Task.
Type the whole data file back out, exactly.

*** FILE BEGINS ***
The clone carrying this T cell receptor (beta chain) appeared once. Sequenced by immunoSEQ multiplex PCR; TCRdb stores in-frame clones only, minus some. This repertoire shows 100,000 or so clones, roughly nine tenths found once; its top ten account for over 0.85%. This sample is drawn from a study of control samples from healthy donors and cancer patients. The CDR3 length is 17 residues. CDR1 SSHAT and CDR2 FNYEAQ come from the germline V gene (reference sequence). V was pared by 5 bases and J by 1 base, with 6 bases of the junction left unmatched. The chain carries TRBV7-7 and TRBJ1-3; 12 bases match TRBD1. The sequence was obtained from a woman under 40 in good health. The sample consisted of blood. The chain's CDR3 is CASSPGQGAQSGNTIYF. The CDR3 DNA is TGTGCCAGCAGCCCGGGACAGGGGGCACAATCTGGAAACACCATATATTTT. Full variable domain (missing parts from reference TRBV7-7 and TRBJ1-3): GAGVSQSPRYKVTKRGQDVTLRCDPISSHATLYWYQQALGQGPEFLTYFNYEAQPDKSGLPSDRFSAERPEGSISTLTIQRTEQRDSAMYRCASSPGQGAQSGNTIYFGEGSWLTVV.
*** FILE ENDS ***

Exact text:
The clone carrying this T cell receptor (beta chain) appeared once. Sequenced by immunoSEQ multiplex PCR; TCRdb stores in-frame clones only, minus some. This repertoire shows 100,000 or so clones, roughly nine tenths found once; its top ten account for over 0.85%. This sample is drawn from a study of control samples from healthy donors and cancer patients. The CDR3 length is 17 residues. CDR1 SSHAT and CDR2 FNYEAQ come from the germline V gene (reference sequence). V was pared by 5 bases and J by 1 base, with 6 bases of the junction left unmatched. The chain carries TRBV7-7 and TRBJ1-3; 12 bases match TRBD1. The sequence was obtained from a woman under 40 in good health. The sample consisted of blood. The chain's CDR3 is CASSPGQGAQSGNTIYF. The CDR3 DNA is TGTGCCAGCAGCCCGGGACAGGGGGCACAATCTGGAAACACCATATATTTT. Full variable domain (missing parts from reference TRBV7-7 and TRBJ1-3): GAGVSQSPRYKVTKRGQDVTLRCDPISSHATLYWYQQALGQGPEFLTYFNYEAQPDKSGLPSDRFSAERPEGSISTLTIQRTEQRDSAMYRCASSPGQGAQSGNTIYFGEGSWLTVV.